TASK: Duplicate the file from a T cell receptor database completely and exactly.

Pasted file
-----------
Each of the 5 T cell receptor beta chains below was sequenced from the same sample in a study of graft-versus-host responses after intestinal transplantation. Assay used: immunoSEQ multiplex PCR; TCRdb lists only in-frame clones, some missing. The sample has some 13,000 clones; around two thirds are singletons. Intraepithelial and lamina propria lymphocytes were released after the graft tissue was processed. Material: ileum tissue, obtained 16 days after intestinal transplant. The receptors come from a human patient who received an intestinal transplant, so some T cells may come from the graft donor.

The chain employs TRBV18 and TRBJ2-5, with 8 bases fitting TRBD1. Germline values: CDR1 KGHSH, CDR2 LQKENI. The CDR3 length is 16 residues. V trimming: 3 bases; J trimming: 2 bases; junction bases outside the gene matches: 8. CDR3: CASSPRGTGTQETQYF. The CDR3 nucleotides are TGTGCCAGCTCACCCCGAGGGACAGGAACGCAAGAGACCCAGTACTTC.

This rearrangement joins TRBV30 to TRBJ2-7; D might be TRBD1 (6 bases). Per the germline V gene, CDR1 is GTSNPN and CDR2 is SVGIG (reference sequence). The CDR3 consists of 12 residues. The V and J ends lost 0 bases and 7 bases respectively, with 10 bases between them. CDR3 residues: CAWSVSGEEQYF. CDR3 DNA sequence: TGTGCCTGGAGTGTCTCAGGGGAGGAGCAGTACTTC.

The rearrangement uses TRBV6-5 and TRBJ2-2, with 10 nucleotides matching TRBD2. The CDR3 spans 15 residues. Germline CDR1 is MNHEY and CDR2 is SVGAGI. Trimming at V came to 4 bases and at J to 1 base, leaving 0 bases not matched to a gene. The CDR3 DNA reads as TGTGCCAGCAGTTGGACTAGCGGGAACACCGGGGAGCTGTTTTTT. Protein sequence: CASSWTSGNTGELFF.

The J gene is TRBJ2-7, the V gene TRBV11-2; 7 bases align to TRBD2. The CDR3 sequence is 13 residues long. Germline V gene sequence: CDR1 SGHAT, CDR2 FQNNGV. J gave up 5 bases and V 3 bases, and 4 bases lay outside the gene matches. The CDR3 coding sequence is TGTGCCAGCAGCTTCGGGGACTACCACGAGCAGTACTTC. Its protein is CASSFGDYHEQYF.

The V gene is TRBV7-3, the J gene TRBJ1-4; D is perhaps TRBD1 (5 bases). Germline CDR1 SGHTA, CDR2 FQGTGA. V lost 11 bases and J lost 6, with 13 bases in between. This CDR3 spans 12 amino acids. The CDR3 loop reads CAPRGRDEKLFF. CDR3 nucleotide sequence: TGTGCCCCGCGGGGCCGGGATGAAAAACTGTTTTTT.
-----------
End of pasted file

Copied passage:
Each of the 5 T cell receptor beta chains below was sequenced from the same sample in a study of graft-versus-host responses after intestinal transplantation. Assay used: immunoSEQ multiplex PCR; TCRdb lists only in-frame clones, some missing. The sample has some 13,000 clones; around two thirds are singletons. Intraepithelial and lamina propria lymphocytes were released after the graft tissue was processed. Material: ileum tissue, obtained 16 days after intestinal transplant. The receptors come from a human patient who received an intestinal transplant, so some T cells may come from the graft donor.

The chain employs TRBV18 and TRBJ2-5, with 8 bases fitting TRBD1. Germline values: CDR1 KGHSH, CDR2 LQKENI. The CDR3 length is 16 residues. V trimming: 3 bases; J trimming: 2 bases; junction bases outside the gene matches: 8. CDR3: CASSPRGTGTQETQYF. The CDR3 nucleotides are TGTGCCAGCTCACCCCGAGGGACAGGAACGCAAGAGACCCAGTACTTC.

This rearrangement joins TRBV30 to TRBJ2-7; D might be TRBD1 (6 bases). Per the germline V gene, CDR1 is GTSNPN and CDR2 is SVGIG (reference sequence). The CDR3 consists of 12 residues. The V and J ends lost 0 bases and 7 bases respectively, with 10 bases between them. CDR3 residues: CAWSVSGEEQYF. CDR3 DNA sequence: TGTGCCTGGAGTGTCTCAGGGGAGGAGCAGTACTTC.

The rearrangement uses TRBV6-5 and TRBJ2-2, with 10 nucleotides matching TRBD2. The CDR3 spans 15 residues. Germline CDR1 is MNHEY and CDR2 is SVGAGI. Trimming at V came to 4 bases and at J to 1 base, leaving 0 bases not matched to a gene. The CDR3 DNA reads as TGTGCCAGCAGTTGGACTAGCGGGAACACCGGGGAGCTGTTTTTT. Protein sequence: CASSWTSGNTGELFF.

The J gene is TRBJ2-7, the V gene TRBV11-2; 7 bases align to TRBD2. The CDR3 sequence is 13 residues long. Germline V gene sequence: CDR1 SGHAT, CDR2 FQNNGV. J gave up 5 bases and V 3 bases, and 4 bases lay outside the gene matches. The CDR3 coding sequence is TGTGCCAGCAGCTTCGGGGACTACCACGAGCAGTACTTC. Its protein is CASSFGDYHEQYF.

The V gene is TRBV7-3, the J gene TRBJ1-4; D is perhaps TRBD1 (5 bases). Germline CDR1 SGHTA, CDR2 FQGTGA. V lost 11 bases and J lost 6, with 13 bases in between. This CDR3 spans 12 amino acids. The CDR3 loop reads CAPRGRDEKLFF. CDR3 nucleotide sequence: TGTGCCCCGCGGGGCCGGGATGAAAAACTGTTTTTT.